Kongsberg Maritime tests SLS to subsea extremes with 3DPRINTUK

A feature in the March 2016 company magazine for Kongsberg Gruppen – one of Norway’s oldest and largest companies – delves into the future of 3D printing within the multi- faceted technology manufacturer.

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The article focusses on the in- house 3D printing by the R&D team at Kongsberg Maritime. Using the now defunct 3D Systems Cube Pro, Kongsberg fit and form prototypes. In the article, Alf Pettersen, Technical Manager at Kongsberg Aerostructures reveals a reluctance to invest in a more industrial solution.

“3D printing has come a long way in terms of medical devices and prototypes, but mass production is still a problem. This is because of challenges relating to repetition and quality. It is not good enough in so many areas, particularly in the aviation industry, where there are extremely strict requirements governing quality and the qualification of methods.”

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3D Printing ushers in a new era with Industry 4.0

3D printing is a mode for construction that is continuing to break out and pervade through numerous industries. Forbes reported that in 2019 80 percent of enterprises claim 3D printing is allowing them to innovate faster, reducing costs for production and allowing for greater flexibility of their products’ design.

On the one hand, this developing technology permits the freedom to formulate complex geometric figures free from the restraint of machine or injection moulding. On the other, it is faced with limits in the form of small build chambers lofts and restricted resource compatibility.

3D printing is also raising concerns when considering how the reproduction of copyrighted and patented products impacts current intellectual property standards. As developing technologies grow in prominence on a global scale, properly contextualizing 3D printing and its centrality to production enterprises is integral for understanding the impact additive manufacturing will have on commercial industry and the autonomy of consumers.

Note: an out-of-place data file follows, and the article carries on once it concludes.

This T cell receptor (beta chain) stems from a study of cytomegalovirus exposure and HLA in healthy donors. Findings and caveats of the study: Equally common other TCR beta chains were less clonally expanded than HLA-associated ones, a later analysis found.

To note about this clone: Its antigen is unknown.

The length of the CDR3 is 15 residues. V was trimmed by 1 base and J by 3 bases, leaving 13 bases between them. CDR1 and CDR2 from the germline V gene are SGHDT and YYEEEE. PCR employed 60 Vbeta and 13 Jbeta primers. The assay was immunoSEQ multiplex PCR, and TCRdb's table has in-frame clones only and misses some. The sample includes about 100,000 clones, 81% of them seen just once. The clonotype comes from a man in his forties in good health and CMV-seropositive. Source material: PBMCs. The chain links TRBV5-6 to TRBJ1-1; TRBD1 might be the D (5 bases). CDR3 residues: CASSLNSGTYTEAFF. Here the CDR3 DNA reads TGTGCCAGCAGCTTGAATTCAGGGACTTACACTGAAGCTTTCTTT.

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Is 3D printing really a clean technology?

Any new technology, however promising, must be assessed for its environmental sustainability. This applies to 3D printing, also called additive manufacturing (AM), which is being developed as an alternative manufacturing technology in many fields of production. Clean technology is defined in terms of the lifecycle, greenhouse gas emissions, air pollution, toxic materials, and the use of non-renewable resources.

At present most 3D printing is carried out on a small scale. However, it is expanding quickly as tools and materials become more affordable, process quality improves, and innovative techniques emerge.

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VELO3D: breaking barriers in metal AM with support-free 3D printing

After many years in stealth mode, California-based VELO3D emerged in August 2018 with the release of its end-to-end Sapphire metal 3D printer. The industry took notice. The system, based on the company’s Intelligent Fusion technology, gained significant attention for its promise of support-free 3D printing and production capabilities.

VELO3D interview

Since then, VELO3D has kept up momentum, showcasing applications for its metal AM system in various industries and working with influential players in the AM and aerospace industries, such as Stratasys Direct and Boom Supersonic.

We recently had an in depth conversation with VELO3D’s Chief Customer Officer Richard Nieset about the company’s unique 3D printing technology as well as how it aims to disrupt the metal AM and broader manufacturing markets with its capabilities. If there is one key thing to take away from the conversation, it is that VELO3D is delivering on its promises and is confident in its ability to transform and unlock AM applications, especially in the aerospace and industrial sectors.

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